Contributing and Releasing Vagrant Hosts Updater 1.0! oops 1.0.1

At LPi we extensively use open source tools in our daily development cycle. One of the tools that I have personally grown to love is vagrant hosts-updater plugin. I reached out the original developer to see how I could help out and ended up becoming a contributor and project maintainer.

The Problem

Vagrant hosts-updater is a simple Ruby plugin that updates your /etc/hosts file so you access your development site with example.com instead of 10.0.0.50.  Vagrant makes it really easy to hook into their event calls. The problem that I saw on the project was the current maintainer was not responding to pull requests or issues. I understand that life changes and sometimes gets in the way and this is where I felt I could make a difference.

 

 

That was it.  Now I was a project maintainer of a fairly popular open source contribution.

Releasing Version 1.0

My goal with version 1.0 was to provide stability and fixes that were a long time coming to the project. This is the original reason why I sought out Falk in the first place, to accept some bug fix pull requests. I learned the basics of the plugin and Ruby over a weekend and had a gem file being built. I released the gem file after testing it on my Linux, Windows, and Mac boxes. Everything worked great and I released version 1.0 sometime before midnight.

Releasing Version 1.0.1

The next day there were several installs that were failing on the newest Mac OS. I panicked a bit. After all, I just took over the project and my goals were to release a STABLE piece of software. I quickly applied a patch and made sure to test on the newest OSX release this time.  I release 1.0.1 and solved the issues that I introduced.

One thing I realize after the original panic blew over, it is okay to panic and have issues or pull requests come into a project. It means that people want to help. If people are willing to create an issue on your open source project, it means they care enough to contribute that.  They might not be able to write code but it is a contribution. Something that prior to our open web was near impossible.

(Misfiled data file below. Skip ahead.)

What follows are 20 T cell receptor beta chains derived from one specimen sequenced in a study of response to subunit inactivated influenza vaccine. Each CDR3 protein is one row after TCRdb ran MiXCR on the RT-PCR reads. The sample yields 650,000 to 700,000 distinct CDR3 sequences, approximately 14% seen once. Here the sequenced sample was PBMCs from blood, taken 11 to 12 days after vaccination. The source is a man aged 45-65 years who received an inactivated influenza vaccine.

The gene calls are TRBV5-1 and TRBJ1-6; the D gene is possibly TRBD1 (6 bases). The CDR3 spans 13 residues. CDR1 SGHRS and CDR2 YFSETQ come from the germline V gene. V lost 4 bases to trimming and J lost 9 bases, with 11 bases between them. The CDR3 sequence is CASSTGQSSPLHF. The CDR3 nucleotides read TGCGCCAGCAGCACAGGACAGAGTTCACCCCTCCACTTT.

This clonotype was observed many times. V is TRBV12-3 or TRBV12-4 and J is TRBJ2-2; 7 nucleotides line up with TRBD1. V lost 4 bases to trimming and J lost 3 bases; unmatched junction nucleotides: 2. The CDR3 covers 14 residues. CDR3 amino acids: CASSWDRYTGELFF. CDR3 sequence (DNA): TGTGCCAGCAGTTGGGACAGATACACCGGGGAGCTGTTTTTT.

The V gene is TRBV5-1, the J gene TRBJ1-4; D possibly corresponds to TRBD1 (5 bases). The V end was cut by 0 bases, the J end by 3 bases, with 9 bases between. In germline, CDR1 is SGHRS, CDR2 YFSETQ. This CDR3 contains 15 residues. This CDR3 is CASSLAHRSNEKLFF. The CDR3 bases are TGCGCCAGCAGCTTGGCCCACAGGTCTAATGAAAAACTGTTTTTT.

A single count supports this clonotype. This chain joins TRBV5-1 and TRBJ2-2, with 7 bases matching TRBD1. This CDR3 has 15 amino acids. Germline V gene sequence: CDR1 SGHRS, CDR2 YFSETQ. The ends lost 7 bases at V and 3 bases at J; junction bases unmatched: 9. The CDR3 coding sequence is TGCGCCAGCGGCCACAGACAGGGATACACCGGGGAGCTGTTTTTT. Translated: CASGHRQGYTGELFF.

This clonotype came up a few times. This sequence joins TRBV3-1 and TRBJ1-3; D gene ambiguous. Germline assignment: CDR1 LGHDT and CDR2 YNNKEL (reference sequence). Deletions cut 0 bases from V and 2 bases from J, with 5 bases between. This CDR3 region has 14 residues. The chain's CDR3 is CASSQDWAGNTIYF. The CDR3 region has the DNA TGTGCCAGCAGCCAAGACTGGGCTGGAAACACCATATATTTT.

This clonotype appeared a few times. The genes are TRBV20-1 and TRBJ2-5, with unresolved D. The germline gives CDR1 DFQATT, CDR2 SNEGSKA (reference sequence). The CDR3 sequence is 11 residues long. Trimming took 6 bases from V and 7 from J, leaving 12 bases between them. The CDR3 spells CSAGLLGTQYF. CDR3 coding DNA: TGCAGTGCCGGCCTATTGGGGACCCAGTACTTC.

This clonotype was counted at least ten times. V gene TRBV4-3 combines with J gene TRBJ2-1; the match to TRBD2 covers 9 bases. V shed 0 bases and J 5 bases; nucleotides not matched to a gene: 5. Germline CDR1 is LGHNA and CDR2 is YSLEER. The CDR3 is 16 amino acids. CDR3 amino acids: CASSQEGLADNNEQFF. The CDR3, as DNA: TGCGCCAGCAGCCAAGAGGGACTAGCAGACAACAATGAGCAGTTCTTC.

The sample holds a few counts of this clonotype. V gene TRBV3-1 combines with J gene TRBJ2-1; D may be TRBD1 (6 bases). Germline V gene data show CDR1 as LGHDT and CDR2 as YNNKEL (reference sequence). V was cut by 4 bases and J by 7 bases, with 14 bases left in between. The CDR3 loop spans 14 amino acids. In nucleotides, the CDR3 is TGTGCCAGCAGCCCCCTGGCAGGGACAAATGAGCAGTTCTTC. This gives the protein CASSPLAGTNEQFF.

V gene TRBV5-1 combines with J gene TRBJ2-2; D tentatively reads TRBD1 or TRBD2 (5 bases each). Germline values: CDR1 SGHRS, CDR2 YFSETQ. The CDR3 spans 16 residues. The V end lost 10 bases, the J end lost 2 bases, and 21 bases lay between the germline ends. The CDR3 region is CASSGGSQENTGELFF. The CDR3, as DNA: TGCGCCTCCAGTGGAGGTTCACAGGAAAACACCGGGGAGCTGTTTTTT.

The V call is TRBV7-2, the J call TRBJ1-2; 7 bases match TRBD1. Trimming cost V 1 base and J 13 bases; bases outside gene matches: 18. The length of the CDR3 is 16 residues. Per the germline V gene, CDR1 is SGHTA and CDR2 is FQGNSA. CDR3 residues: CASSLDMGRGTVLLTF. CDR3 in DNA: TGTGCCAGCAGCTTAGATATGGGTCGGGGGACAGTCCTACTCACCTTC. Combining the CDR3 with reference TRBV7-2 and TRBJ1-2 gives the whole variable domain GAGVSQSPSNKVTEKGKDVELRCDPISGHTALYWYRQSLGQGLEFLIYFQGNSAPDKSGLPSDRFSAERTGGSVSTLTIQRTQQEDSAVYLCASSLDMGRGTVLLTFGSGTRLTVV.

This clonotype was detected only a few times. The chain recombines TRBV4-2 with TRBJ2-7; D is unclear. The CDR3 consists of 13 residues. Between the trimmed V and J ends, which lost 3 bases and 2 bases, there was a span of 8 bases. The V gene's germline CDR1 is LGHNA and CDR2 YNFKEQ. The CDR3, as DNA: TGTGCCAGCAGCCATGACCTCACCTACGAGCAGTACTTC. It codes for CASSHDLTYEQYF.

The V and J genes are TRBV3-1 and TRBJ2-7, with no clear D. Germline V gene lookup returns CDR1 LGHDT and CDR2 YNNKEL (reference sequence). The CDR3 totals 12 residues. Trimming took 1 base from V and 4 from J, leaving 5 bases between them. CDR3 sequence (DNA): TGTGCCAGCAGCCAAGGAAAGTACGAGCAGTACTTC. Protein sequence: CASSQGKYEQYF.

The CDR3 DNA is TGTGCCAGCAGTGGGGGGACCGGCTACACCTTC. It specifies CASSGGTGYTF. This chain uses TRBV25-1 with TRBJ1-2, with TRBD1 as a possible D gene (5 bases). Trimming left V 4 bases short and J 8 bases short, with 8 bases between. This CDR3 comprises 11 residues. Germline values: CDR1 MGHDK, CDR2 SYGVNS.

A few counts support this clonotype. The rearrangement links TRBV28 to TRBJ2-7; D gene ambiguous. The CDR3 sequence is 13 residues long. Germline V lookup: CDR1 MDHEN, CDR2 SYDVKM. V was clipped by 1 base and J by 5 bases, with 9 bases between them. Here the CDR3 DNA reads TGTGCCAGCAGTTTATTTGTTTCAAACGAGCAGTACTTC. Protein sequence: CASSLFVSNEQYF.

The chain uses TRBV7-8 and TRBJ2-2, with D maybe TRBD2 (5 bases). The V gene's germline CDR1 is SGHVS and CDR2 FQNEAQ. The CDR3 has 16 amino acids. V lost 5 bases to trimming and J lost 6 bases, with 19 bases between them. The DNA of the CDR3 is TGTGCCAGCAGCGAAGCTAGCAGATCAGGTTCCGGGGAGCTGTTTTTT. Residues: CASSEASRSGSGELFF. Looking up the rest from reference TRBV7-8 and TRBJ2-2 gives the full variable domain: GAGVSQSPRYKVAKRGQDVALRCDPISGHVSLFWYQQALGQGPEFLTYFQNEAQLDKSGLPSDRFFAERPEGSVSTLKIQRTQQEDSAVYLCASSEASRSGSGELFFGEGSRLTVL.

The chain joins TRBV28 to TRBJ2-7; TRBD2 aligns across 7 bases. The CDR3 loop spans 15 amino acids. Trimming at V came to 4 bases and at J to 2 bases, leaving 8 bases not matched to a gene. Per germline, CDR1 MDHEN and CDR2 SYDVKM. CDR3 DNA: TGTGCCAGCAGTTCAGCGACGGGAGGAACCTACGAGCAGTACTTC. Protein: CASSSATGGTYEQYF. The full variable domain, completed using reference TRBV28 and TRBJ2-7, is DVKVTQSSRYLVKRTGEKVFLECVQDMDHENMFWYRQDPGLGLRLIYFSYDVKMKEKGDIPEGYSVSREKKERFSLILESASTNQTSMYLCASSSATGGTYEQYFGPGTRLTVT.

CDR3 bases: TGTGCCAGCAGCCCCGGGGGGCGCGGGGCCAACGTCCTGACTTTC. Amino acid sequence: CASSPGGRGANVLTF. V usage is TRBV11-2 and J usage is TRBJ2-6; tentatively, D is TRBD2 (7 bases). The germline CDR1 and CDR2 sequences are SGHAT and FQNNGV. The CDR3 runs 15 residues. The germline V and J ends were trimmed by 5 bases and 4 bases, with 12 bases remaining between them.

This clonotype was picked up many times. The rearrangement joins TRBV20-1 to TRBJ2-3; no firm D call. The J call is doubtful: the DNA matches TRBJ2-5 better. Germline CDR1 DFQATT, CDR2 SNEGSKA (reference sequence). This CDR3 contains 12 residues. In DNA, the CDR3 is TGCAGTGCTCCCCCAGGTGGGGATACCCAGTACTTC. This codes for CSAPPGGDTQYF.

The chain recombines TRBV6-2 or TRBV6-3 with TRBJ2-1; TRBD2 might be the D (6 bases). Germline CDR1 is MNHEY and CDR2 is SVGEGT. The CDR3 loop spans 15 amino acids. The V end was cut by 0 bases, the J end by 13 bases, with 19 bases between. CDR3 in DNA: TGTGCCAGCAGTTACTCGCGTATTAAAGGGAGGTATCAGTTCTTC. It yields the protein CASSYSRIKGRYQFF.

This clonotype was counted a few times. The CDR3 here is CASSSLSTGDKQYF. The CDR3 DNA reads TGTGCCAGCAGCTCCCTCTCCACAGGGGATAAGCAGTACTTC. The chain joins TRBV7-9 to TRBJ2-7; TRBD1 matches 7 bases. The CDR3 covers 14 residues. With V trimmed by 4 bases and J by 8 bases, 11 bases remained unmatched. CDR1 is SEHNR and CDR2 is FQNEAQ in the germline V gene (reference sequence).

Secondly, when a bug is introduced it is necessary to provide feedback and release when you have a fix for that specific bug. I remember hearing “Bugs erode trust”. I’ve heard it from past managers and read it online in several articles. They simply don’t erode trust though. They provide an opportunity for you show the customer or user that your team is capable of handling some choppy water.  It is impossible to introduce a product without bugs.

What’s next?

Today I officially released vagrant hosts-updater 1.0.2 and am planning on having several added features in the next release.  We are approaching 100,000 downloads and it almost seems like a cause for celebration! So expect several updates relating to open source projects and vagrant hosts-updater.

Remember, if you can create an issue on GitHub you can contribute to an open source project.

  • Aaron Saray

    Bugs erode trust, huh? Sounds familiar 😀

    • Midwest PHP Keynote by @aaronsaray:disqus! Somethings just stick with you. I need to amend this a bit though: Bugs that are not addressed erode trust. I’m being to nit picky though

      • Aaron Saray

        See – I wouldn’t amend it. If you are thinking like a programmer – meaning, you’re responsible for the work – you tend to think that fixing a bug is good enough. Which, it is the BEST thing you can DO, but the trust is already eroded. Now, that’s not necessarily the same thing as customer engagement. A weird thing happens with the first few bugs that are actually addressed – the customer doesn’t necessarily trust the product as much, but they are more bound to you, and like you more. Weird… I know… but I think ‘not addressed’ is some BS pandering by a programmer (hey – I’m one too 😉 ). As soon as they happened, the trust is gone. But that’s just the expense of the business we’re in.